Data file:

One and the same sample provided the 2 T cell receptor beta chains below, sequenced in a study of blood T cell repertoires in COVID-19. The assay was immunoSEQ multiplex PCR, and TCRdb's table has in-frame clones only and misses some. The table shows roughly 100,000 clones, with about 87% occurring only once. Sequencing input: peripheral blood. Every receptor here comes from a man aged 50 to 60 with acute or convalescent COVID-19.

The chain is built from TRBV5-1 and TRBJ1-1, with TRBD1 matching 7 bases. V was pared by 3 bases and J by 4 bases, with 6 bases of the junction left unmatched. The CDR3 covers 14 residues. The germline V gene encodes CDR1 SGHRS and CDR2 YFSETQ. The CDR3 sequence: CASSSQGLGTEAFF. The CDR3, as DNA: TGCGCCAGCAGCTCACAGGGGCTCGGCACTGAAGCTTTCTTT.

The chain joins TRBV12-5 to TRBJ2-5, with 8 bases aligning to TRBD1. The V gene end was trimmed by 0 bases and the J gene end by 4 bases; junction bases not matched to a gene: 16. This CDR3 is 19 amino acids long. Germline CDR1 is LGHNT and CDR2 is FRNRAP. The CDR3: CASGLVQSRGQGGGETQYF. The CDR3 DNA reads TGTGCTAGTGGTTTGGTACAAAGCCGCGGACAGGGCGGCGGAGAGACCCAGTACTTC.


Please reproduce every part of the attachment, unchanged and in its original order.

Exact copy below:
One and the same sample provided the 2 T cell receptor beta chains below, sequenced in a study of blood T cell repertoires in COVID-19. The assay was immunoSEQ multiplex PCR, and TCRdb's table has in-frame clones only and misses some. The table shows roughly 100,000 clones, with about 87% occurring only once. Sequencing input: peripheral blood. Every receptor here comes from a man aged 50 to 60 with acute or convalescent COVID-19.

The chain is built from TRBV5-1 and TRBJ1-1, with TRBD1 matching 7 bases. V was pared by 3 bases and J by 4 bases, with 6 bases of the junction left unmatched. The CDR3 covers 14 residues. The germline V gene encodes CDR1 SGHRS and CDR2 YFSETQ. The CDR3 sequence: CASSSQGLGTEAFF. The CDR3, as DNA: TGCGCCAGCAGCTCACAGGGGCTCGGCACTGAAGCTTTCTTT.

The chain joins TRBV12-5 to TRBJ2-5, with 8 bases aligning to TRBD1. The V gene end was trimmed by 0 bases and the J gene end by 4 bases; junction bases not matched to a gene: 16. This CDR3 is 19 amino acids long. Germline CDR1 is LGHNT and CDR2 is FRNRAP. The CDR3: CASGLVQSRGQGGGETQYF. The CDR3 DNA reads TGTGCTAGTGGTTTGGTACAAAGCCGCGGACAGGGCGGCGGAGAGACCCAGTACTTC.